Recently we returned to regularly reading through the Psalms together on a Sunday. For some people this might seem like a strange practice. Aren’t the psalms a little bit random and archaic, and isn’t it confusing to be reading parts of the bible that we’re not then going to have explained?
Well, here are some brief thoughts of mine to help us understand why we’re reading through the Psalms and to help each of us engage with them as we do so.
It is good for us to have plenty of bible in our gatherings
If we believe that the bible is the word of God, then our Sunday gatherings should contain plenty of reading from the bible. This is part and parcel in fact, of creating a culture of ‘total bible saturation’ in our church. In fact it is a little bit odd that often churches like ours, who say they take the bible very seriously on paper, have often devised services and gatherings with a minimum of bible in them. Someone could get the impression that our words to God are far more important that his words to us, which surely is the wrong way round? Punctuating our gatherings with plenty of scripture can and should take many forms – reading whole passages of the bible, including those that aren’t going to feature in the preaching that day, is one of the ways we can do that and demonstrate that the words of God, and not our words, have first place in our lives.
The psalms are significant for piecing the bible together
In some ways the Psalms is like a theological reflection on the history, laws and wisdom of the rest of the OT. Therefore it’s no surprise therefore that the Psalms is one of the most-quoted books in the New Testament. The psalms are fundamental to our understanding of Jesus’ life and mission.
The psalms are a help to us in the reality of life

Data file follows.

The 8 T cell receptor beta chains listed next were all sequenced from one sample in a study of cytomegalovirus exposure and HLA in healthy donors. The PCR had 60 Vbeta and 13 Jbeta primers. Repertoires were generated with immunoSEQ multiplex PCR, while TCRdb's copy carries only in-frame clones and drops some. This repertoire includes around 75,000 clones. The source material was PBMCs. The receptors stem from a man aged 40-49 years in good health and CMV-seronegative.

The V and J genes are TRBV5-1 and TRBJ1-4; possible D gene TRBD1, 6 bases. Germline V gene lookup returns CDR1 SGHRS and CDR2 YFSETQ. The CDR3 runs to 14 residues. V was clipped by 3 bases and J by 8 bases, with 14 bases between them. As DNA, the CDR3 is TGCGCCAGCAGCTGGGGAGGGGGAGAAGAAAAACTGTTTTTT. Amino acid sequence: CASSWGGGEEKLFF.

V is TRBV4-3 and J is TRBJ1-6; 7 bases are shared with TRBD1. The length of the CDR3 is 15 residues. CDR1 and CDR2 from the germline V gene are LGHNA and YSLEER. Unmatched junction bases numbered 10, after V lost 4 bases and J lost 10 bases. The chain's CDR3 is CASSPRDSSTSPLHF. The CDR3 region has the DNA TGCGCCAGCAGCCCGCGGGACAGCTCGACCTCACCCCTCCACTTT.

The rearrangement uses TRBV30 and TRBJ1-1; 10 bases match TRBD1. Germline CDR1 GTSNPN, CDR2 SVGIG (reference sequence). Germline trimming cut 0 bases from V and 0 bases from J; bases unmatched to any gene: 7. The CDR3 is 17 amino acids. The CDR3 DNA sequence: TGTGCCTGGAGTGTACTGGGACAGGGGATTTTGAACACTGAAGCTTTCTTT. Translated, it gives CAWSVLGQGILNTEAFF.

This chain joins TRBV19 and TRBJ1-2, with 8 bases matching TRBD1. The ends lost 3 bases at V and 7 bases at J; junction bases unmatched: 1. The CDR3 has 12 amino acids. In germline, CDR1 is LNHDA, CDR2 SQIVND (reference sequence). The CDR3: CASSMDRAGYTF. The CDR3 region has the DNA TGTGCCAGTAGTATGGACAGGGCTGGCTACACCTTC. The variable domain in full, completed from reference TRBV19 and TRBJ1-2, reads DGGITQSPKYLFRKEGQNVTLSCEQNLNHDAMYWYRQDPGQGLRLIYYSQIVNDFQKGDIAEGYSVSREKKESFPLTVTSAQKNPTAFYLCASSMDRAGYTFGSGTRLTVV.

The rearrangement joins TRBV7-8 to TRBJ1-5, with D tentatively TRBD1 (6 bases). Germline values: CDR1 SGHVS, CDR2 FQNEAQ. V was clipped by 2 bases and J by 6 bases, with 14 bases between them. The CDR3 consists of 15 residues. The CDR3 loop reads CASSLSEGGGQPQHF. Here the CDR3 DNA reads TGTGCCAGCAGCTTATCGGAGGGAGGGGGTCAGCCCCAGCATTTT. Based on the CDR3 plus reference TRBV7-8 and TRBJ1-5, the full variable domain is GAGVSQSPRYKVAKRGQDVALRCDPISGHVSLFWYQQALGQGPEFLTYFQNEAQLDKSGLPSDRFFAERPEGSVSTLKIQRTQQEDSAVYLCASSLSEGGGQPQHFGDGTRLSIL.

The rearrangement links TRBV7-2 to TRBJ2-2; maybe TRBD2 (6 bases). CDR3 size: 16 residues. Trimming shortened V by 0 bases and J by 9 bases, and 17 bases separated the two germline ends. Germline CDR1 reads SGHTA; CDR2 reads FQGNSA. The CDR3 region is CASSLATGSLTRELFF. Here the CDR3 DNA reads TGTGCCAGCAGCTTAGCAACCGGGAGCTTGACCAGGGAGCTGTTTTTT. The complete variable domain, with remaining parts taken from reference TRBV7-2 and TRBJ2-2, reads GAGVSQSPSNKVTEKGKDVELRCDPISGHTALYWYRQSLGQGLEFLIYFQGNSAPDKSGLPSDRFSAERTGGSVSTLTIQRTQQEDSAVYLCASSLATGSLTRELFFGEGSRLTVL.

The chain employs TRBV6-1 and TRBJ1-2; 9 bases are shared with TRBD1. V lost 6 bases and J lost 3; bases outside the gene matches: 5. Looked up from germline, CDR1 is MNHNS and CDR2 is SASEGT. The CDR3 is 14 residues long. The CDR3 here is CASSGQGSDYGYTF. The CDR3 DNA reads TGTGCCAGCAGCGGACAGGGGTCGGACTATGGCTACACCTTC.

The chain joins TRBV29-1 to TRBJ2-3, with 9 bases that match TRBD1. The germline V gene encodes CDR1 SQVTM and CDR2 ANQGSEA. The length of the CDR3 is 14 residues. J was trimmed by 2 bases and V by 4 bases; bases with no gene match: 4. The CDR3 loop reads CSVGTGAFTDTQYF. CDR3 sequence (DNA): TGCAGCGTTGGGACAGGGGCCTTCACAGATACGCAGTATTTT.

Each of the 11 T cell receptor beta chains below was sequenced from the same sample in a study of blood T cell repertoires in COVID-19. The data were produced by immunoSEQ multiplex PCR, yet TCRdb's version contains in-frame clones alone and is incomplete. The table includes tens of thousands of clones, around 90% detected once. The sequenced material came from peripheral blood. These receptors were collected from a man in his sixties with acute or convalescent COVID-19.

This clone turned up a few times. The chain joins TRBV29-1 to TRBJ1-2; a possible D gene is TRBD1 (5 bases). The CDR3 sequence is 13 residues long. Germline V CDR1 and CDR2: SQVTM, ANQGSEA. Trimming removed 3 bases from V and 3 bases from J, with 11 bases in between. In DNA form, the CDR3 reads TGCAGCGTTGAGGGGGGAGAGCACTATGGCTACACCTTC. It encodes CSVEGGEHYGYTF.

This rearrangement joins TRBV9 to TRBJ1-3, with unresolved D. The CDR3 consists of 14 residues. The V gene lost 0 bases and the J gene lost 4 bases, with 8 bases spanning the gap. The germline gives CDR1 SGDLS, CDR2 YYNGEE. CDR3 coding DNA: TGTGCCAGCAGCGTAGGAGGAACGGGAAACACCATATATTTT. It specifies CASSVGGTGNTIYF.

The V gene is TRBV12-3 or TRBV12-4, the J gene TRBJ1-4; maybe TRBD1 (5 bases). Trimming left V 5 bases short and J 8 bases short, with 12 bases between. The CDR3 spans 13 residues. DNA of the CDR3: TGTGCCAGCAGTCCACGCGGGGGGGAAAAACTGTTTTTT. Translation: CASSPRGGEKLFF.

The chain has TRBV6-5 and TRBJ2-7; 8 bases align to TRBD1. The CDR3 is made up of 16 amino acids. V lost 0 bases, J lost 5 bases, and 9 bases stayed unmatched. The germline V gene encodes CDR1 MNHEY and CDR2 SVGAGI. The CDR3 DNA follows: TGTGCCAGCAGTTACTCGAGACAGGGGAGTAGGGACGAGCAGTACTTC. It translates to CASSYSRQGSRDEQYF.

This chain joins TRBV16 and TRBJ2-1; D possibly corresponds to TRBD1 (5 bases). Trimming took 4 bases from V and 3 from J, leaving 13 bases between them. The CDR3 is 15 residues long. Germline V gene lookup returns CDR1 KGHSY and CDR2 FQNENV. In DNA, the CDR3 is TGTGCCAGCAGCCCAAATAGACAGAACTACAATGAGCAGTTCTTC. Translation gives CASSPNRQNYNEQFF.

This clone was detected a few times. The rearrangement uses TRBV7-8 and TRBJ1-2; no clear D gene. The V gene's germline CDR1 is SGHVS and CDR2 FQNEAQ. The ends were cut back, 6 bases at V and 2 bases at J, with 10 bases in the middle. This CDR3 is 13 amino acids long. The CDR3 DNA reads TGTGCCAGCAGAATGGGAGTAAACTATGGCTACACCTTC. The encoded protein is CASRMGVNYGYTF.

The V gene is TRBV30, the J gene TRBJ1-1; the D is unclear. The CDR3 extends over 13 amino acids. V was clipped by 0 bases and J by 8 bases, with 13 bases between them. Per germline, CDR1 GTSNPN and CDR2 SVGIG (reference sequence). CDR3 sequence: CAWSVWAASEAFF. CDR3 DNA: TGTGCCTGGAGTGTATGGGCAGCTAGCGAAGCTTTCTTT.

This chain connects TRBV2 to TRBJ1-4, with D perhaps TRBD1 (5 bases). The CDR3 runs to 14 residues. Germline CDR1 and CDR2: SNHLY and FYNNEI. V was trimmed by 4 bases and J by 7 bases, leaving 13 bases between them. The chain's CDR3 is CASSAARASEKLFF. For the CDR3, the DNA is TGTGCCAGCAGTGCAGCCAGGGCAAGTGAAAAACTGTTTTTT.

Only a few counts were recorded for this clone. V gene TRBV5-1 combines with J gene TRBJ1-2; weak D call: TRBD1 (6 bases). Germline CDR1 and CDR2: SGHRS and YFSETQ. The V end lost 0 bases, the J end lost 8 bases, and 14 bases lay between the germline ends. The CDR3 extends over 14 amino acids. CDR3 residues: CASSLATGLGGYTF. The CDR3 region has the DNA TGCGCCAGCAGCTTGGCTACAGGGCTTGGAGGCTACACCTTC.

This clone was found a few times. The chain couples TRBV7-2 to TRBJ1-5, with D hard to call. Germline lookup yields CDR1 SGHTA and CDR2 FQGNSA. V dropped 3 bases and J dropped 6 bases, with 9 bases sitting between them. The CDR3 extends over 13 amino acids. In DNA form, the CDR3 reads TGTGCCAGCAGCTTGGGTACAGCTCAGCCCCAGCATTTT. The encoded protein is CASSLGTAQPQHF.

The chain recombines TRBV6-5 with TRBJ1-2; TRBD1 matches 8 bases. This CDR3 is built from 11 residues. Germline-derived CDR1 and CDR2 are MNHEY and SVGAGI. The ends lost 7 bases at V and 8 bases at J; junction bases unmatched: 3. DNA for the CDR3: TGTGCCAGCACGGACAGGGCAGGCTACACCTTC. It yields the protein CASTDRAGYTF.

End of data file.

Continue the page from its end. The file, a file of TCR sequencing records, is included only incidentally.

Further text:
The 150 songs and prayers in the Psalms cover an incredibly broad range of circumstances and emotions. This makes them of immense value pastorally, helping us work through anger, loss, fear, doubt, joy, sickness within covenant relationship with God our Father.
The psalms are important for prayer and worship
(Almost) unique amongst the whole of the bible, the Psalms aren’t simply God’s words to us, many of them are also words given to us by God for us to say back to him. As such the Psalms are the prayer or song book of the bible – the place where God teaches us how to speak with him. It is no surprise that for centuries the Psalms have been pretty crucial to the corporate worship of God’s people.
We may find the Psalms odd and unfamiliar at times, but part of how they get to work in our hearts and minds. By inviting us, daring us even, to take their words and ideas and expressions on our lips, the psalms change us and shape the way we relate to God.
For all these reasons, and more, the psalms have usually played a significant part in the corporate worship of God’s people. Getting to know them and praying them together is very worthwhile.
Pete is married to Claire and they have two children, Noah and Seth. Pete trained at Oak Hill Theological College and then worked for four years as an Associate Minister at Christ Church Central. As a born and bred Yorkshireman, and a devotee of his adopted city Sheffield, Pete is delighted to be able to serve as the Pastor of Christ Church Walkley. Pete loves cricket, music.